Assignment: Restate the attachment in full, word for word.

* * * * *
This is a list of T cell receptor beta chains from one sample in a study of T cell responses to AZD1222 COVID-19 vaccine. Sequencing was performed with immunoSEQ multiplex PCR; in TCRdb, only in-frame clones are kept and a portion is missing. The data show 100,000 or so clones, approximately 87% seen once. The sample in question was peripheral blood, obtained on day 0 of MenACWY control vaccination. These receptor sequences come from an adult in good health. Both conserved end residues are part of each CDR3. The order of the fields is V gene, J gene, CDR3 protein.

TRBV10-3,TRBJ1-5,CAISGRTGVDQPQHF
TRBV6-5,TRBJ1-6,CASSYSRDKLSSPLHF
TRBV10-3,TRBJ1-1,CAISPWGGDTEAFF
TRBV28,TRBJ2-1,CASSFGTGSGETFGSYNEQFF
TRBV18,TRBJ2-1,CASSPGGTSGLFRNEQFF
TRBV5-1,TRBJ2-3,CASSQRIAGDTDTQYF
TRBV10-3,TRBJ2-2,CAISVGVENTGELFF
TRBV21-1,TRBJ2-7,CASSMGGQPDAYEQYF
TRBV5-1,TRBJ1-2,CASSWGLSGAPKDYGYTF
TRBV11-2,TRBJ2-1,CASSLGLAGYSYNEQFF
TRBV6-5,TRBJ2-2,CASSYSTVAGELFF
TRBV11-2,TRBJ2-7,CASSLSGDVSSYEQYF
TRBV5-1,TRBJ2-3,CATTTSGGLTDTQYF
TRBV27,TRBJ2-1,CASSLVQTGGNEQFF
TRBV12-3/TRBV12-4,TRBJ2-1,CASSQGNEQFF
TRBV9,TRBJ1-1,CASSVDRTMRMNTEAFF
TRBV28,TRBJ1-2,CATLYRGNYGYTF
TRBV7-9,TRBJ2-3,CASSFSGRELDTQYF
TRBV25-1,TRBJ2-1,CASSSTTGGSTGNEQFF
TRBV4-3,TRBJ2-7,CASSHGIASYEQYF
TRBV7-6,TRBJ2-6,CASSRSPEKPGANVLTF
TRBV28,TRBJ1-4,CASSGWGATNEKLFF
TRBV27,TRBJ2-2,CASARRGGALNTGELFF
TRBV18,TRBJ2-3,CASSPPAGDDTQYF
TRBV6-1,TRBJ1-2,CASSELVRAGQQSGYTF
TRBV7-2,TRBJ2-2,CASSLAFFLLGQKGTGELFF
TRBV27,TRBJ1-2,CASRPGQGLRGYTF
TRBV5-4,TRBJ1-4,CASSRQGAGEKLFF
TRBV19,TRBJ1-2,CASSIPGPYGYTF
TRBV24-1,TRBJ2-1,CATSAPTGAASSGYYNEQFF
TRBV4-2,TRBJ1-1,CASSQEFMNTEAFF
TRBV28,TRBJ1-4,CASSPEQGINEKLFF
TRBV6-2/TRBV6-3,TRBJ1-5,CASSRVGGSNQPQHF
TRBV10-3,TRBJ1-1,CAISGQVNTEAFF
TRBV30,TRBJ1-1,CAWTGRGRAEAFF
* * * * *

This is a list of T cell receptor beta chains from one sample in a study of T cell responses to AZD1222 COVID-19 vaccine. Sequencing was performed with immunoSEQ multiplex PCR; in TCRdb, only in-frame clones are kept and a portion is missing. The data show 100,000 or so clones, approximately 87% seen once. The sample in question was peripheral blood, obtained on day 0 of MenACWY control vaccination. These receptor sequences come from an adult in good health. Both conserved end residues are part of each CDR3. The order of the fields is V gene, J gene, CDR3 protein.

TRBV10-3,TRBJ1-5,CAISGRTGVDQPQHF
TRBV6-5,TRBJ1-6,CASSYSRDKLSSPLHF
TRBV10-3,TRBJ1-1,CAISPWGGDTEAFF
TRBV28,TRBJ2-1,CASSFGTGSGETFGSYNEQFF
TRBV18,TRBJ2-1,CASSPGGTSGLFRNEQFF
TRBV5-1,TRBJ2-3,CASSQRIAGDTDTQYF
TRBV10-3,TRBJ2-2,CAISVGVENTGELFF
TRBV21-1,TRBJ2-7,CASSMGGQPDAYEQYF
TRBV5-1,TRBJ1-2,CASSWGLSGAPKDYGYTF
TRBV11-2,TRBJ2-1,CASSLGLAGYSYNEQFF
TRBV6-5,TRBJ2-2,CASSYSTVAGELFF
TRBV11-2,TRBJ2-7,CASSLSGDVSSYEQYF
TRBV5-1,TRBJ2-3,CATTTSGGLTDTQYF
TRBV27,TRBJ2-1,CASSLVQTGGNEQFF
TRBV12-3/TRBV12-4,TRBJ2-1,CASSQGNEQFF
TRBV9,TRBJ1-1,CASSVDRTMRMNTEAFF
TRBV28,TRBJ1-2,CATLYRGNYGYTF
TRBV7-9,TRBJ2-3,CASSFSGRELDTQYF
TRBV25-1,TRBJ2-1,CASSSTTGGSTGNEQFF
TRBV4-3,TRBJ2-7,CASSHGIASYEQYF
TRBV7-6,TRBJ2-6,CASSRSPEKPGANVLTF
TRBV28,TRBJ1-4,CASSGWGATNEKLFF
TRBV27,TRBJ2-2,CASARRGGALNTGELFF
TRBV18,TRBJ2-3,CASSPPAGDDTQYF
TRBV6-1,TRBJ1-2,CASSELVRAGQQSGYTF
TRBV7-2,TRBJ2-2,CASSLAFFLLGQKGTGELFF
TRBV27,TRBJ1-2,CASRPGQGLRGYTF
TRBV5-4,TRBJ1-4,CASSRQGAGEKLFF
TRBV19,TRBJ1-2,CASSIPGPYGYTF
TRBV24-1,TRBJ2-1,CATSAPTGAASSGYYNEQFF
TRBV4-2,TRBJ1-1,CASSQEFMNTEAFF
TRBV28,TRBJ1-4,CASSPEQGINEKLFF
TRBV6-2/TRBV6-3,TRBJ1-5,CASSRVGGSNQPQHF
TRBV10-3,TRBJ1-1,CAISGQVNTEAFF
TRBV30,TRBJ1-1,CAWTGRGRAEAFF